The 2006 San Jose City Council unanimously approved a $2 million loan to the San Jose Repertory Theater, fondly known as The Rep. On Tuesday, the 2011 City Council will consider modifying this loan.
The Rep has made progress in getting out of the red and into the black by reducing staff, designing less expensive sets, shorter show runs and using San Jose State University (SJSU) students in the most recent play to reduce costs. In addition, The Rep welcomed independent traveling shows for short runs that are quite popular, as well as renting out the venue for private events. These cost reductions have allowed The Rep to make all of the interest payments totaling over $200,000. However, like some homeowners, The Rep was only paying interest and nothing on principal.
As a result of the The Rep not being able to keep its 2006 financial commitment, the council will consider modifying the terms of the loan to collect the debt over 25 years. The Rep knows there is no additional money available from the city. It also realize that it needs to make do with what it has while simultaneously making progress on the debt.
The Rep has been a trailblazer for San Jose’s downtown. The Rep is responsible for bringing people to downtown to enjoy theater. As a consequence, a portion of The Rep’s 75,000 attendees spend money before and after shows downtown. This activity has a $9.1 million dollar economic benefit, according to an independent economic impact assessment by Delloite. The Rep is a piece of the jigsaw puzzle that makes downtown similar to how ACT makes the theater district in San Francisco.
This summer I attended a fundraiser for The Rep, where I spoke with people from Hillsborough and Atherton. These affluent peninsula folks would not visit San Jose had it not been for The Rep, and they would possibly not be donating five-figure amounts to another San Jose organization. (By the way, your San Jose Museum of Art, Children’s Discovery Museum and Tech Museum also leverage donations from many people who reside outside of San Jose. These museums’ current buildings and The Rep were built with RDA funds.)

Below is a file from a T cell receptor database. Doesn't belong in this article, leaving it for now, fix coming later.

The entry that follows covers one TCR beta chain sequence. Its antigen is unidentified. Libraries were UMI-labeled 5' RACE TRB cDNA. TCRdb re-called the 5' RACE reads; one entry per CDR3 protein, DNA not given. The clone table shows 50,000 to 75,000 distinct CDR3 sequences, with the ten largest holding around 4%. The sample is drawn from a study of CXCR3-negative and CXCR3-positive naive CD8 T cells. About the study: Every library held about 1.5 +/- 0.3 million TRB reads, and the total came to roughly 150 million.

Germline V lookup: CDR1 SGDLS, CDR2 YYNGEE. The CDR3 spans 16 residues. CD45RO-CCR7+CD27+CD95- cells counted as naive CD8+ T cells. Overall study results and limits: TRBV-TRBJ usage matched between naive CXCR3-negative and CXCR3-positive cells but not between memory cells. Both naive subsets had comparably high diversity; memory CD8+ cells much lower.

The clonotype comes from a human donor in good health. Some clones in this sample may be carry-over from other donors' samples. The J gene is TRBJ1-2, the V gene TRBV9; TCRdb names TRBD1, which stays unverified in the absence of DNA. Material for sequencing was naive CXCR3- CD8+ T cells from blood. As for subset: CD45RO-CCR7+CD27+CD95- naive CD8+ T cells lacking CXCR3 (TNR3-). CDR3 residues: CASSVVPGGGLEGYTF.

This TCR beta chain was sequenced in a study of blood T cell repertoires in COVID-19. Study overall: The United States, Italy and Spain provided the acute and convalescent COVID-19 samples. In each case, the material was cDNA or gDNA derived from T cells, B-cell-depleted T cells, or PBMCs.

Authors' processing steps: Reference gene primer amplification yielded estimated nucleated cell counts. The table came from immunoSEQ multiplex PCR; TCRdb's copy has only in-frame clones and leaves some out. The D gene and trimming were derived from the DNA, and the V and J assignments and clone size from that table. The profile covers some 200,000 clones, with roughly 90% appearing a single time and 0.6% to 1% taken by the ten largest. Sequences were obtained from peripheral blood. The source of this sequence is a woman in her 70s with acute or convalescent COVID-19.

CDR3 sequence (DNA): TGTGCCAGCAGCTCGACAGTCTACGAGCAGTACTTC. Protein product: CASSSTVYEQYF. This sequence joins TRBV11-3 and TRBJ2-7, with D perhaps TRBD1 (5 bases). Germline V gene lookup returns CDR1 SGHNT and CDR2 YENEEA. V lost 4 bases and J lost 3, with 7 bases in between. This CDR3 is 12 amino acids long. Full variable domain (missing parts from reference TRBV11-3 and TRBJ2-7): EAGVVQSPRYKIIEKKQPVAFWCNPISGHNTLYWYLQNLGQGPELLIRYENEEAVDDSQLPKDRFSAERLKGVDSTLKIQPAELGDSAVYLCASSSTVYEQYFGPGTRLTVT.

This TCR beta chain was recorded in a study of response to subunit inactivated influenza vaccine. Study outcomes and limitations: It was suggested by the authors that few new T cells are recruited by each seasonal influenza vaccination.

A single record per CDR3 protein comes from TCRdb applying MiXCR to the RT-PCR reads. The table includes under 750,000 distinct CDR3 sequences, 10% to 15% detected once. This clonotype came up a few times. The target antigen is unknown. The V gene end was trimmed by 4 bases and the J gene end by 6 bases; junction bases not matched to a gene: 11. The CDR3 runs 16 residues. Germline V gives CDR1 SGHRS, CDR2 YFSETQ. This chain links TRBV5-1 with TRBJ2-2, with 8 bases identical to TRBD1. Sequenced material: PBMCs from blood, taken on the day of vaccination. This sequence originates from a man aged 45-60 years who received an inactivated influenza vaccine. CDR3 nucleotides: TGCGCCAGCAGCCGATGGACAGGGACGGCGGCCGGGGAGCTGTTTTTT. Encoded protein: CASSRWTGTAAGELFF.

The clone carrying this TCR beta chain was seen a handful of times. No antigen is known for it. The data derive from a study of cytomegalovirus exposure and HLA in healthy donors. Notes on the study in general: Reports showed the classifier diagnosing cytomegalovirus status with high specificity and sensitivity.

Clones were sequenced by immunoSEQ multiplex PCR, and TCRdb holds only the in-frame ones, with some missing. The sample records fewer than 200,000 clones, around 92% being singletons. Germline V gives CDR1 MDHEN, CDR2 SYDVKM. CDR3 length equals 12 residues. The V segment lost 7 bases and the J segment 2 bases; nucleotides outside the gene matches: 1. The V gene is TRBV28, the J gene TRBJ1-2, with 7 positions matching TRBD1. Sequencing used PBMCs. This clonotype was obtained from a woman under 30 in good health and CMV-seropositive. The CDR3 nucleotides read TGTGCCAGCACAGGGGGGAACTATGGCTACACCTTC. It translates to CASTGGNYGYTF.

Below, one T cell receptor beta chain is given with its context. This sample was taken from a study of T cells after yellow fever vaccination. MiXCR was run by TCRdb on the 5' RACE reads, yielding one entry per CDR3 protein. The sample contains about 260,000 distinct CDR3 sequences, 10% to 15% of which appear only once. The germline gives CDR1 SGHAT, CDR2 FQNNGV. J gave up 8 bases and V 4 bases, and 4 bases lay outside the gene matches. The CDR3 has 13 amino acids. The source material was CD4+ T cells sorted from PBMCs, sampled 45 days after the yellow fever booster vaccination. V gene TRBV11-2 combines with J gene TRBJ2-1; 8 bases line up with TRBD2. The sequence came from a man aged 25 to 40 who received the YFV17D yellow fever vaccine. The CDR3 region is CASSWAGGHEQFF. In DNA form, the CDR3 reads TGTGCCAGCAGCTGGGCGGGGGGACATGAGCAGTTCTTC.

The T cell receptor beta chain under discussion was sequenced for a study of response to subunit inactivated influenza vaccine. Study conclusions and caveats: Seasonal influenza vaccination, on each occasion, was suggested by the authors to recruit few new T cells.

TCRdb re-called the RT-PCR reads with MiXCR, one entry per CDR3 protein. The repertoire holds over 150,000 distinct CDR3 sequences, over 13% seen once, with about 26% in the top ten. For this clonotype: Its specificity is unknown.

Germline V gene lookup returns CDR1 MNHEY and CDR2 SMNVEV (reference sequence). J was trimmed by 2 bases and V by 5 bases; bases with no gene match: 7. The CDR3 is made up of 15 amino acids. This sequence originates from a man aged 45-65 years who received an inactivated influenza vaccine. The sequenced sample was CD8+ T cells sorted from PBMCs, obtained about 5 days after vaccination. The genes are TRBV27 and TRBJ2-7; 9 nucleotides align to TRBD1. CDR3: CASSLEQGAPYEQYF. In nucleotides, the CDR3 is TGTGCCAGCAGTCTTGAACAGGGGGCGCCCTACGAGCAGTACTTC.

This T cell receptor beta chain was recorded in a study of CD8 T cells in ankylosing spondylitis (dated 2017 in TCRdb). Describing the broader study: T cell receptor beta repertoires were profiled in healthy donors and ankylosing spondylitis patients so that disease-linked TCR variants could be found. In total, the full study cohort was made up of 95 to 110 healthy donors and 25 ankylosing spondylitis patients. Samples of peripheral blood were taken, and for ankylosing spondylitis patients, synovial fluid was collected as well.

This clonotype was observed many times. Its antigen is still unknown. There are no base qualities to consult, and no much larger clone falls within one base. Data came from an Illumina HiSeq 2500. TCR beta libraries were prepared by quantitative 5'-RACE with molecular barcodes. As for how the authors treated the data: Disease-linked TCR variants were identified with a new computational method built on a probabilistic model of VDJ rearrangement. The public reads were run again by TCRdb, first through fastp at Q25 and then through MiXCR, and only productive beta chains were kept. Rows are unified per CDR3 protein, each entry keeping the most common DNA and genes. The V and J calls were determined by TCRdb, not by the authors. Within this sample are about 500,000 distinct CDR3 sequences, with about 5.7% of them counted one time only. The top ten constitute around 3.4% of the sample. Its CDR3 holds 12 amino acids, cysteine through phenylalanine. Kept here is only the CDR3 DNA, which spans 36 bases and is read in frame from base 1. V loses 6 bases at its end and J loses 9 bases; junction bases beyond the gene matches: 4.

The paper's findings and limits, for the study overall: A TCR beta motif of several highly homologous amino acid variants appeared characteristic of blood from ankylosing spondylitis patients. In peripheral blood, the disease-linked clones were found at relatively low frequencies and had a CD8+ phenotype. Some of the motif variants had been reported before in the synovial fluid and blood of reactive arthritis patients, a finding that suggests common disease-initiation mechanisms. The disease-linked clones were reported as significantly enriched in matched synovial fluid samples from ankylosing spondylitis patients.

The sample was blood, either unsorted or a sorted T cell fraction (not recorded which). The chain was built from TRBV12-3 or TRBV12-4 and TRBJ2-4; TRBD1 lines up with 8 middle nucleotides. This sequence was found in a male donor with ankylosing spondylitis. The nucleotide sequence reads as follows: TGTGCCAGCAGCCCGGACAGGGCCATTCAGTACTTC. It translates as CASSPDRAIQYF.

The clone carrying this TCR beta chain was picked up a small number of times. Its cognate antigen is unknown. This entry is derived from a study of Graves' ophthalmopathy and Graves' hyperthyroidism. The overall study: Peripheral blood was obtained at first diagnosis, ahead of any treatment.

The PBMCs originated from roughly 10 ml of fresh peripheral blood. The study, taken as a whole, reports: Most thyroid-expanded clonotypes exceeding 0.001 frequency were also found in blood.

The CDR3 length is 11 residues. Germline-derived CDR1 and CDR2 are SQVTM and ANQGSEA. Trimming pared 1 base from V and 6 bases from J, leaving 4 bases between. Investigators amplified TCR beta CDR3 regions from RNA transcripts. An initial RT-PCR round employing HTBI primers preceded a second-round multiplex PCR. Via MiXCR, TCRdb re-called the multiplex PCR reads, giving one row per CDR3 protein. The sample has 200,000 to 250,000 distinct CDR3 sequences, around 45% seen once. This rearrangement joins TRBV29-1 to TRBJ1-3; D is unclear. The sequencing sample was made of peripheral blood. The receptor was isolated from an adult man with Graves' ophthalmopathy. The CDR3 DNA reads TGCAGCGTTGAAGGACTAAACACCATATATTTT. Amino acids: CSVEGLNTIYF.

However, let’s look at this from a different perspective. Let’s say you were sick and tired of funding the arts and just wanted to call in the loan. Well, for starters, you may only be able to get $100,000 out of the $2 million that is owed, as The Rep would file for bankruptcy. You then might be able to liquidate some set props and some costumes for pennies on the dollar. You could not rip out the seats and sell them since the city already owns the physical seats. Oh, okay, perhaps you could roll up the curtain and sell that along with the golf nets purchased for $2.26 million.
What you would be left with is an empty Phil and Susan Hammer Theater without the theater company providing programming. Many of the attendees that came to shows and spent money downtown would be gone, and that piece of the downtown jigsaw puzzle would be missing. In addition, the city of San Jose would then have to pay to maintain the building but with no benefit of theater patrons and commerce Downtown.
So will it be the final curtain?
Finally, if you look at your recent property tax bill, you will notice your PERS levy tax or county pension tax. This tax has been collected since 1945 and goes towards paying a portion of the pensions for County employees. Santa Clara County is the only County in California that has this tax. In fiscal year 2010-2011, this tax raised $109 million for pensions alone.